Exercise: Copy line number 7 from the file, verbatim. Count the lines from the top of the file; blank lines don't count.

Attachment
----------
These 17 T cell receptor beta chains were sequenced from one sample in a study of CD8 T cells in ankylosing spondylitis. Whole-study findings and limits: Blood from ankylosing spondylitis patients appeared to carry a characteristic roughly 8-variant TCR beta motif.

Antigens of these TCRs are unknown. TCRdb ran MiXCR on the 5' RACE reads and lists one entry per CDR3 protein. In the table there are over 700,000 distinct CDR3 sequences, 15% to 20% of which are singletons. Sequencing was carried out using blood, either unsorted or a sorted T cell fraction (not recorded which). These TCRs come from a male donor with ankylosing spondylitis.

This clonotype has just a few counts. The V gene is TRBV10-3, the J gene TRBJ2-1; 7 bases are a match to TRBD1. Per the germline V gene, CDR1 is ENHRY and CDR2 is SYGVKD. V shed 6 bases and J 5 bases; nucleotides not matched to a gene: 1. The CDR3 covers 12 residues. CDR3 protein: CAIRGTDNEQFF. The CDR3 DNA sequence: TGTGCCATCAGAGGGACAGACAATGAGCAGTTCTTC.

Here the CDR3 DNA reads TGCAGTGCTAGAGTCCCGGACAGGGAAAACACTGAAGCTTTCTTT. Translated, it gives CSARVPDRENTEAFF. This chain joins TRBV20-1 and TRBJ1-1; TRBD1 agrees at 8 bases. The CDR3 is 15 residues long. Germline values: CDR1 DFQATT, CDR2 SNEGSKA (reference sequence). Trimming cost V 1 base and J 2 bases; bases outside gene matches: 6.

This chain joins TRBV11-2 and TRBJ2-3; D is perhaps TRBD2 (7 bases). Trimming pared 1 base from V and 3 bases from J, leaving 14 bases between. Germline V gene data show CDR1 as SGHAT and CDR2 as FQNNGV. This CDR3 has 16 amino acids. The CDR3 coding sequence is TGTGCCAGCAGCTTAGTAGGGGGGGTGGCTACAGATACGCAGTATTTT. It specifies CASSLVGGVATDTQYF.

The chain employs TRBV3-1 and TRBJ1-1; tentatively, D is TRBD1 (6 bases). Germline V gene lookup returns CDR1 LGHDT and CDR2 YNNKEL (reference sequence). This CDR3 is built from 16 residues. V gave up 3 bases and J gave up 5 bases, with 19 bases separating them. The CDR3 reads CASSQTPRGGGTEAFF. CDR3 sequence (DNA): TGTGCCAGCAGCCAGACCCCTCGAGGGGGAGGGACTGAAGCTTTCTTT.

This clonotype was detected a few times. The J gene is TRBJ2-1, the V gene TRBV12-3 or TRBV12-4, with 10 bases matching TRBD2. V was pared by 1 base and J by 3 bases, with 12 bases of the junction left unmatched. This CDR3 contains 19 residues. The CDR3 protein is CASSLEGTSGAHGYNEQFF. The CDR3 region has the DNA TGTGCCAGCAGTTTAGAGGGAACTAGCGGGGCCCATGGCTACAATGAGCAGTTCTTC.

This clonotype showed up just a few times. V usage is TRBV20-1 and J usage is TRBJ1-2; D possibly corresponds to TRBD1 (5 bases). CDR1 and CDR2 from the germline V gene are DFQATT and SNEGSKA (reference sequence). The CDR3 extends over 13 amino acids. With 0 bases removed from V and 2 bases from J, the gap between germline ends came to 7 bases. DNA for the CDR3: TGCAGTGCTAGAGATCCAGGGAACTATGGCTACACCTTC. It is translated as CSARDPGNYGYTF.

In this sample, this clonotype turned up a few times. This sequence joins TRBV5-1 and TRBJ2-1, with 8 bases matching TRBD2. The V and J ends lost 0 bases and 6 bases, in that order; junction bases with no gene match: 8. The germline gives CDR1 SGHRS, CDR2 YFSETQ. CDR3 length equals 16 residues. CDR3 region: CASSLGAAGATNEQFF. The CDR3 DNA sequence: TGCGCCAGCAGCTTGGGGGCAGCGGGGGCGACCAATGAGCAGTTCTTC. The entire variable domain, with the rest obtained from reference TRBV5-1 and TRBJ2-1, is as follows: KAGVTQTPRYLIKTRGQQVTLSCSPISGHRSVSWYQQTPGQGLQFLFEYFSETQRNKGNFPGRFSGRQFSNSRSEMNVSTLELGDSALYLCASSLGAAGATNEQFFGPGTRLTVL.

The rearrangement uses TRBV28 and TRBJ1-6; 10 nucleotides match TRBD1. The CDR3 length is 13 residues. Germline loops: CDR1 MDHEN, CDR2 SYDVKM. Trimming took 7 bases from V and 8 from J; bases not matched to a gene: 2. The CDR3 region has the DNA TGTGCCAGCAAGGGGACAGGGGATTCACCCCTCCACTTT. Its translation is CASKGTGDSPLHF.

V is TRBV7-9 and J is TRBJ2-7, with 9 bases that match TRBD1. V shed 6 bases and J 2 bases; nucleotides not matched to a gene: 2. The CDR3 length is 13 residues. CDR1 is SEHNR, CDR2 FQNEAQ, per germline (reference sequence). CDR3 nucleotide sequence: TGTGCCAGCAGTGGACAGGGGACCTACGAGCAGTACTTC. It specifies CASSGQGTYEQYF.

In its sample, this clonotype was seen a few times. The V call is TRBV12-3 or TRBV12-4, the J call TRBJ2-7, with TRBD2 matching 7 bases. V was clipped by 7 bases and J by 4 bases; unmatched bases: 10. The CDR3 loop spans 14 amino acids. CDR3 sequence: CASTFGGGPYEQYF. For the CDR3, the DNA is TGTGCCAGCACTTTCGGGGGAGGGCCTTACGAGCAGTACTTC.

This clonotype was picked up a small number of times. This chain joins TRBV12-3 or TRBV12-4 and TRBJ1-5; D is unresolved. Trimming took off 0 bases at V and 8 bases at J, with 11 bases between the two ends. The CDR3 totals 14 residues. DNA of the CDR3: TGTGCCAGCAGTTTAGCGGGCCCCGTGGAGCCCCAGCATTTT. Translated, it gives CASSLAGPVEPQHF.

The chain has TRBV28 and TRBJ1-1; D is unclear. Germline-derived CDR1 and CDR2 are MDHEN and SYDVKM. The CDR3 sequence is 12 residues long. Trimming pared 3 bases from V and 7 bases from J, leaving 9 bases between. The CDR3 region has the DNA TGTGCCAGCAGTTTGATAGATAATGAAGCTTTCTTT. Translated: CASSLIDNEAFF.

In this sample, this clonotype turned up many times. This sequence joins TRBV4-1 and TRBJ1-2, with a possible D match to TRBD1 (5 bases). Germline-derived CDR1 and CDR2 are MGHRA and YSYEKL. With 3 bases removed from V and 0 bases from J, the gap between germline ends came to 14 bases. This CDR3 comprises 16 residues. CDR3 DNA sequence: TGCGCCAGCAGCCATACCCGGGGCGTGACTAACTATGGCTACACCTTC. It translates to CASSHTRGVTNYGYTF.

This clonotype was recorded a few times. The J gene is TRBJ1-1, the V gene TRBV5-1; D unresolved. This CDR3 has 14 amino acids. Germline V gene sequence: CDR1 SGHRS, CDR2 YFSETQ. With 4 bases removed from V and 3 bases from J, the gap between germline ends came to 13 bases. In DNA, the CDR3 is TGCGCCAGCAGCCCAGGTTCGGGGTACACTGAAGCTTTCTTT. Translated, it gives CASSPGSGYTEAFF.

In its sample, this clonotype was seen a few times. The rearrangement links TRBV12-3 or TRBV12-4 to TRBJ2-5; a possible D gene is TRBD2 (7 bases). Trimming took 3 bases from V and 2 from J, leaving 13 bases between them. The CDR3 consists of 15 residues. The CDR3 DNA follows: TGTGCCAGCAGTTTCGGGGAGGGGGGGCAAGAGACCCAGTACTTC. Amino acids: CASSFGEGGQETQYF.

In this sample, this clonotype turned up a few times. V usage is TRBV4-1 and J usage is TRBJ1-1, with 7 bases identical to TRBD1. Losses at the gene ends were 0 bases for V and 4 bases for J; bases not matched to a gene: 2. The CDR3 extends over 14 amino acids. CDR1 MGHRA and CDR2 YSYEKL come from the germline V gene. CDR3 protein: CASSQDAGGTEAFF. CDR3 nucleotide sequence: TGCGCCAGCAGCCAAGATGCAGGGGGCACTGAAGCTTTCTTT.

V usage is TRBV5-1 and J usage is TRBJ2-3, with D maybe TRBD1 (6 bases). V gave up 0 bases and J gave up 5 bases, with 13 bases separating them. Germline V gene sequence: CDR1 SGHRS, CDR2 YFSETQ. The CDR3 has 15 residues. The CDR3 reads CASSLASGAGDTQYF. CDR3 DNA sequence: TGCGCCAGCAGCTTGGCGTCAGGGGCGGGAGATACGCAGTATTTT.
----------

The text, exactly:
This clonotype was detected a few times. The J gene is TRBJ2-1, the V gene TRBV12-3 or TRBV12-4, with 10 bases matching TRBD2. V was pared by 1 base and J by 3 bases, with 12 bases of the junction left unmatched. This CDR3 contains 19 residues. The CDR3 protein is CASSLEGTSGAHGYNEQFF. The CDR3 region has the DNA TGTGCCAGCAGTTTAGAGGGAACTAGCGGGGCCCATGGCTACAATGAGCAGTTCTTC.